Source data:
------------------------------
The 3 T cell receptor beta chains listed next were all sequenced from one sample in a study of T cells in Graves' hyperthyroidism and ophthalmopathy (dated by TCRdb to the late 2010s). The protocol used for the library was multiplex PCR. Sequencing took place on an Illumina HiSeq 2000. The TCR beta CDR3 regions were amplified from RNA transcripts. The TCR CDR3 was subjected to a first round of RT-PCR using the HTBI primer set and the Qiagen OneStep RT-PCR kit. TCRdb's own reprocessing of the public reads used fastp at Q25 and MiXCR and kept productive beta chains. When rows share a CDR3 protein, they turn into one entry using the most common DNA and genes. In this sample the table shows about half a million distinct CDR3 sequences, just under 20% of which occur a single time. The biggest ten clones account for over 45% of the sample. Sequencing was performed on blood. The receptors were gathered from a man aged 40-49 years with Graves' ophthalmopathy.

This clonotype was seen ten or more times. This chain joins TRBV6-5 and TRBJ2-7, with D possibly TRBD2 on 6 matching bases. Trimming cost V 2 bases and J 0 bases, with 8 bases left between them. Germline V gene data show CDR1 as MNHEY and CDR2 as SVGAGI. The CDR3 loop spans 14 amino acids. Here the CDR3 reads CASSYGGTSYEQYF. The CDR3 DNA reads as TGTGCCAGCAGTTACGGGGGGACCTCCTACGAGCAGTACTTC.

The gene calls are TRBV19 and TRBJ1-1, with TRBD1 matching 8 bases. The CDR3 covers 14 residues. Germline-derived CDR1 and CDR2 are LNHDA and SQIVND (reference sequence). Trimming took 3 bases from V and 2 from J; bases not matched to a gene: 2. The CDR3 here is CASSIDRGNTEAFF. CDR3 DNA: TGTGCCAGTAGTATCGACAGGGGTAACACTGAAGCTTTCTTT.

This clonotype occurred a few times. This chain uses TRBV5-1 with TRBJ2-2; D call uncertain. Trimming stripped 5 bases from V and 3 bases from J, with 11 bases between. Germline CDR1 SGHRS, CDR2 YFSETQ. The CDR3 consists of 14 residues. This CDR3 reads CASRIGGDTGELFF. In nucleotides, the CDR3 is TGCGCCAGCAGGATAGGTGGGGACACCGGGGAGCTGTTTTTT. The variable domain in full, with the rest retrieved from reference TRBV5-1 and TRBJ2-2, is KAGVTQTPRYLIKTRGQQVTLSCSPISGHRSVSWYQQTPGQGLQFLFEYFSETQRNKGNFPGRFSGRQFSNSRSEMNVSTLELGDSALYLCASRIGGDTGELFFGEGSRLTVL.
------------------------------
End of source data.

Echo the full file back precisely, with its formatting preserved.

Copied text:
The 3 T cell receptor beta chains listed next were all sequenced from one sample in a study of T cells in Graves' hyperthyroidism and ophthalmopathy (dated by TCRdb to the late 2010s). The protocol used for the library was multiplex PCR. Sequencing took place on an Illumina HiSeq 2000. The TCR beta CDR3 regions were amplified from RNA transcripts. The TCR CDR3 was subjected to a first round of RT-PCR using the HTBI primer set and the Qiagen OneStep RT-PCR kit. TCRdb's own reprocessing of the public reads used fastp at Q25 and MiXCR and kept productive beta chains. When rows share a CDR3 protein, they turn into one entry using the most common DNA and genes. In this sample the table shows about half a million distinct CDR3 sequences, just under 20% of which occur a single time. The biggest ten clones account for over 45% of the sample. Sequencing was performed on blood. The receptors were gathered from a man aged 40-49 years with Graves' ophthalmopathy.

This clonotype was seen ten or more times. This chain joins TRBV6-5 and TRBJ2-7, with D possibly TRBD2 on 6 matching bases. Trimming cost V 2 bases and J 0 bases, with 8 bases left between them. Germline V gene data show CDR1 as MNHEY and CDR2 as SVGAGI. The CDR3 loop spans 14 amino acids. Here the CDR3 reads CASSYGGTSYEQYF. The CDR3 DNA reads as TGTGCCAGCAGTTACGGGGGGACCTCCTACGAGCAGTACTTC.

The gene calls are TRBV19 and TRBJ1-1, with TRBD1 matching 8 bases. The CDR3 covers 14 residues. Germline-derived CDR1 and CDR2 are LNHDA and SQIVND (reference sequence). Trimming took 3 bases from V and 2 from J; bases not matched to a gene: 2. The CDR3 here is CASSIDRGNTEAFF. CDR3 DNA: TGTGCCAGTAGTATCGACAGGGGTAACACTGAAGCTTTCTTT.

This clonotype occurred a few times. This chain uses TRBV5-1 with TRBJ2-2; D call uncertain. Trimming stripped 5 bases from V and 3 bases from J, with 11 bases between. Germline CDR1 SGHRS, CDR2 YFSETQ. The CDR3 consists of 14 residues. This CDR3 reads CASRIGGDTGELFF. In nucleotides, the CDR3 is TGCGCCAGCAGGATAGGTGGGGACACCGGGGAGCTGTTTTTT. The variable domain in full, with the rest retrieved from reference TRBV5-1 and TRBJ2-2, is KAGVTQTPRYLIKTRGQQVTLSCSPISGHRSVSWYQQTPGQGLQFLFEYFSETQRNKGNFPGRFSGRQFSNSRSEMNVSTLELGDSALYLCASRIGGDTGELFFGEGSRLTVL.